Sure every church says they are filled with sinners, but most handle it on a superficial – “formal dining room” level, they never specifically share their struggles, or talk about their sin with others, they are too afraid too. In a Messy Church, just like being around the kitchen table, many will be living their lives out in the open rather than trying to hide it. At The Crossing, we are glad they are here; they are genuinely loved and welcomed. We have committed to Love them, Teach them and let the Holy Spirit do His part.

FOR the Community

I loved the Little House on the Prairie growing up. One of the things I remember about it now more than ever, other than crying every week, was in the “center of town” was the Church that also happened to be the school, which also happened to be the town community hall. Yes, those were the good old days when the church worked with the Community not against it; they loved the whole community even if the whole community didn’t attend the church. The Church was in the center of the Community.A Manifesto of a Pastor of a Messy Church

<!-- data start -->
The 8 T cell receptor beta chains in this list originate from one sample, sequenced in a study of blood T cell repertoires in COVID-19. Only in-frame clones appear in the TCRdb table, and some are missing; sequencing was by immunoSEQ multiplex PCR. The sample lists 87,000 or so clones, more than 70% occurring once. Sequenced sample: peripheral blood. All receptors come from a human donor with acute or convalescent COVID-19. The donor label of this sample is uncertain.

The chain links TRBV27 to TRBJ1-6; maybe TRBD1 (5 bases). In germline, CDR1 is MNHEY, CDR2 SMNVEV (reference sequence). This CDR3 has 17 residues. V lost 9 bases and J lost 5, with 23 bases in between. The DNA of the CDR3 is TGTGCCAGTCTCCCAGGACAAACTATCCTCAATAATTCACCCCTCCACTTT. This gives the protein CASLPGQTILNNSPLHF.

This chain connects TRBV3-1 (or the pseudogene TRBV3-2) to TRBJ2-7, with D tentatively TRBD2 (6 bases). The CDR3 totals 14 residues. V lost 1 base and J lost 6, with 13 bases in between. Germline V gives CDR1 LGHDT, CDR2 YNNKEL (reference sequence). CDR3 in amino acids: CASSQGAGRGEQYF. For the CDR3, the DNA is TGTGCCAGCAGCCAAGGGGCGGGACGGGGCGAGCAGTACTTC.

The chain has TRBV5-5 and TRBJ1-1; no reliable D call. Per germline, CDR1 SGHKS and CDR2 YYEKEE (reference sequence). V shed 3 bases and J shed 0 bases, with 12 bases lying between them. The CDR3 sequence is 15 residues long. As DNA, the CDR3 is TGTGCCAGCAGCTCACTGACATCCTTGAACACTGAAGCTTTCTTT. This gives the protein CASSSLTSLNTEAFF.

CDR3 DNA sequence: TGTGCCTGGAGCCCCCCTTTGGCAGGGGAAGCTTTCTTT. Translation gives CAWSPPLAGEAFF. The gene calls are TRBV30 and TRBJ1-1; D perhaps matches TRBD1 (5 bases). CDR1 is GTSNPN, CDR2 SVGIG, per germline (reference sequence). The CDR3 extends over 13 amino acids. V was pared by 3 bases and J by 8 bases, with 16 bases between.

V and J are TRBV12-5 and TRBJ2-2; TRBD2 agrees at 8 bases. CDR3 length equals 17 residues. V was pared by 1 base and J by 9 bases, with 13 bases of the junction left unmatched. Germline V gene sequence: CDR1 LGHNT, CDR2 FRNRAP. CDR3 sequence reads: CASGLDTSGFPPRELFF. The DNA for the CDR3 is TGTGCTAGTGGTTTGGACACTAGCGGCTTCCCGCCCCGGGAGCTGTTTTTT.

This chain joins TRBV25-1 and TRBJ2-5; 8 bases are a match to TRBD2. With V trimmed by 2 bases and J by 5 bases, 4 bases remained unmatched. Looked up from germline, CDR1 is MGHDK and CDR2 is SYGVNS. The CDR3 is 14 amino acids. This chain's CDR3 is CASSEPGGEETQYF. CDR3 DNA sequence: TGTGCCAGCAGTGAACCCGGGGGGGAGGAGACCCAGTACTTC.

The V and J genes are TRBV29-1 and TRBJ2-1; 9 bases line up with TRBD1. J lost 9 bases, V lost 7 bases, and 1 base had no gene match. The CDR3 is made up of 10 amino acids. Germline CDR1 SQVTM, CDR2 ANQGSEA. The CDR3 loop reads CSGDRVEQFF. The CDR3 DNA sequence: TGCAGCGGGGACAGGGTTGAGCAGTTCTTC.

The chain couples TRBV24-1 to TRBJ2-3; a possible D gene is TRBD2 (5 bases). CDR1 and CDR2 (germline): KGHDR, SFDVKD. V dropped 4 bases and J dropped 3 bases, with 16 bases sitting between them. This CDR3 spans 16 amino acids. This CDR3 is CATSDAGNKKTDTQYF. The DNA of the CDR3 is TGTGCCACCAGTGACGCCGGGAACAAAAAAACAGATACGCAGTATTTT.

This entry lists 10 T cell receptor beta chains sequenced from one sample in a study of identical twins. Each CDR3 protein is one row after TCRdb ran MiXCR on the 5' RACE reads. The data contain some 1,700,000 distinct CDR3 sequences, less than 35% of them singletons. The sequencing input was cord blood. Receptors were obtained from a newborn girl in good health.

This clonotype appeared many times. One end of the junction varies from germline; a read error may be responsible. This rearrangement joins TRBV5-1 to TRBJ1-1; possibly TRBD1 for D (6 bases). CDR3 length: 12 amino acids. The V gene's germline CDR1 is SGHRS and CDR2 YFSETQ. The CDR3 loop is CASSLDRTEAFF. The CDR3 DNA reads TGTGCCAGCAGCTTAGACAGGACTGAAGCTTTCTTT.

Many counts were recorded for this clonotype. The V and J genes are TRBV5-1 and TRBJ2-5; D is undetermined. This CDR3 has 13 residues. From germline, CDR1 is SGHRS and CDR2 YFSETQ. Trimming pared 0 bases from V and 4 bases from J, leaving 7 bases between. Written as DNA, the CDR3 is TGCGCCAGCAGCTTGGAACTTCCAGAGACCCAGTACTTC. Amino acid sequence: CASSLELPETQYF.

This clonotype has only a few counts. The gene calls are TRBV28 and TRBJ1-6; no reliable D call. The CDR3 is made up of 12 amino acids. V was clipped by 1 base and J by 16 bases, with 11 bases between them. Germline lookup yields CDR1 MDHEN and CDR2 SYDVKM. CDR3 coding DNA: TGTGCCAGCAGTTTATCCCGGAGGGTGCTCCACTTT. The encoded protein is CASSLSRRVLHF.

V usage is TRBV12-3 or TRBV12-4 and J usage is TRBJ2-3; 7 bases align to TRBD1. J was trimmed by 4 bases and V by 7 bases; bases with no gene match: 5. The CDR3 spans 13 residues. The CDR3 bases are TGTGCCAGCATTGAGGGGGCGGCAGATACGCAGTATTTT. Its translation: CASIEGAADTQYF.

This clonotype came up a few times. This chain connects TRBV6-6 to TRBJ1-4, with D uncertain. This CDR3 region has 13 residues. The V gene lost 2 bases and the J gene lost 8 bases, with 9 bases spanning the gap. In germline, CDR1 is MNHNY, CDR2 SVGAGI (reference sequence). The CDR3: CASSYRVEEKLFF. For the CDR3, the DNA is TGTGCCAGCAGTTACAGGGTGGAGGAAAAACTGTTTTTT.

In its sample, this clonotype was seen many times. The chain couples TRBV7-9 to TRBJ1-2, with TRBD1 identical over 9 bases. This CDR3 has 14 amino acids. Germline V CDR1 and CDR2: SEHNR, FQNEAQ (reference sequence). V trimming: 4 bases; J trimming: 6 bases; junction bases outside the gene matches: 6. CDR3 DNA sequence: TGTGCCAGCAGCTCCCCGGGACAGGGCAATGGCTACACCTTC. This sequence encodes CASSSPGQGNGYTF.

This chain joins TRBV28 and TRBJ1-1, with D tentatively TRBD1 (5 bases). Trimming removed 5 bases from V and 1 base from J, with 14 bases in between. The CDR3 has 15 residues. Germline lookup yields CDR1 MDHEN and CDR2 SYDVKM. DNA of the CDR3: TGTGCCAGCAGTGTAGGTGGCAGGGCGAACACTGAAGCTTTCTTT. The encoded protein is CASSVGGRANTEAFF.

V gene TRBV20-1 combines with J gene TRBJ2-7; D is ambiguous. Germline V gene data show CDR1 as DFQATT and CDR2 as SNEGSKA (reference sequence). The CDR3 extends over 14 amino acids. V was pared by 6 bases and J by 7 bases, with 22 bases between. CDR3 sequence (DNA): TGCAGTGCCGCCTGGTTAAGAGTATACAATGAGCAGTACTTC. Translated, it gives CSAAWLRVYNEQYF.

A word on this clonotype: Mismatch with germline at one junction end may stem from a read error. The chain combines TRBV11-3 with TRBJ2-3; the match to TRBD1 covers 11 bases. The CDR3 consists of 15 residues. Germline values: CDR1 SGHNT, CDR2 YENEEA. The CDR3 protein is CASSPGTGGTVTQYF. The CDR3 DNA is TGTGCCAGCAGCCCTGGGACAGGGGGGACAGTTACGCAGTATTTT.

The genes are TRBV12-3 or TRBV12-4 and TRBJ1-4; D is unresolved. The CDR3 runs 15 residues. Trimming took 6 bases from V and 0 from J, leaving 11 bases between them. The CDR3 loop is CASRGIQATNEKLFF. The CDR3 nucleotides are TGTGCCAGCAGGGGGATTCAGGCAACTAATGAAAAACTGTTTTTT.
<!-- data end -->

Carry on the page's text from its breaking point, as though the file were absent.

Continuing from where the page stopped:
At The Crossing, we set out to be FOR our community rather than against it! We are constantly looking for ways we can help our community be a better place to live and then take action. We want our community to look at us as an ally not the enemy, an asset not a liability. We want the community to want us because of what we can do FOR them, not for what they can do for us.

Being FOR the Community gets Messy, because you have to actually spend time in the community and with the community. There is always a tension between being available for the community versus being available for your church family. Coach, join a business association, and hang out with the law enforcement community and first responders, volunteer at the School. Get out of the insulated church cocoon; it is a Mess out there, but it is also where we would find Jesus.

Radical Generosity